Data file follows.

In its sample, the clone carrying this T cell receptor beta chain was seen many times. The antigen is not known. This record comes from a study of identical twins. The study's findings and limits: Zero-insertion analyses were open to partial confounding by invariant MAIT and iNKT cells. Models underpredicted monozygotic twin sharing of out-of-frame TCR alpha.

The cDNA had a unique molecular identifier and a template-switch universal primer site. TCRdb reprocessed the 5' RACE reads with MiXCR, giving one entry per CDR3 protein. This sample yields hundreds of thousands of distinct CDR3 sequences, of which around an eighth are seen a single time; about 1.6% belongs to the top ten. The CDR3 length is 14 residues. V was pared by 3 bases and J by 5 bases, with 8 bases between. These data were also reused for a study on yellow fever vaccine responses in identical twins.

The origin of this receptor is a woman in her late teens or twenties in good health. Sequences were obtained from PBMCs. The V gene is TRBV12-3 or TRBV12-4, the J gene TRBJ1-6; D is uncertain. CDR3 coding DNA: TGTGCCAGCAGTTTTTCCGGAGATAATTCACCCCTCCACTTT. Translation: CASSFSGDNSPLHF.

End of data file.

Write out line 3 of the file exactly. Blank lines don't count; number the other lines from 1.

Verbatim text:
The origin of this receptor is a woman in her late teens or twenties in good health. Sequences were obtained from PBMCs. The V gene is TRBV12-3 or TRBV12-4, the J gene TRBJ1-6; D is uncertain. CDR3 coding DNA: TGTGCCAGCAGTTTTTCCGGAGATAATTCACCCCTCCACTTT. Translation: CASSFSGDNSPLHF.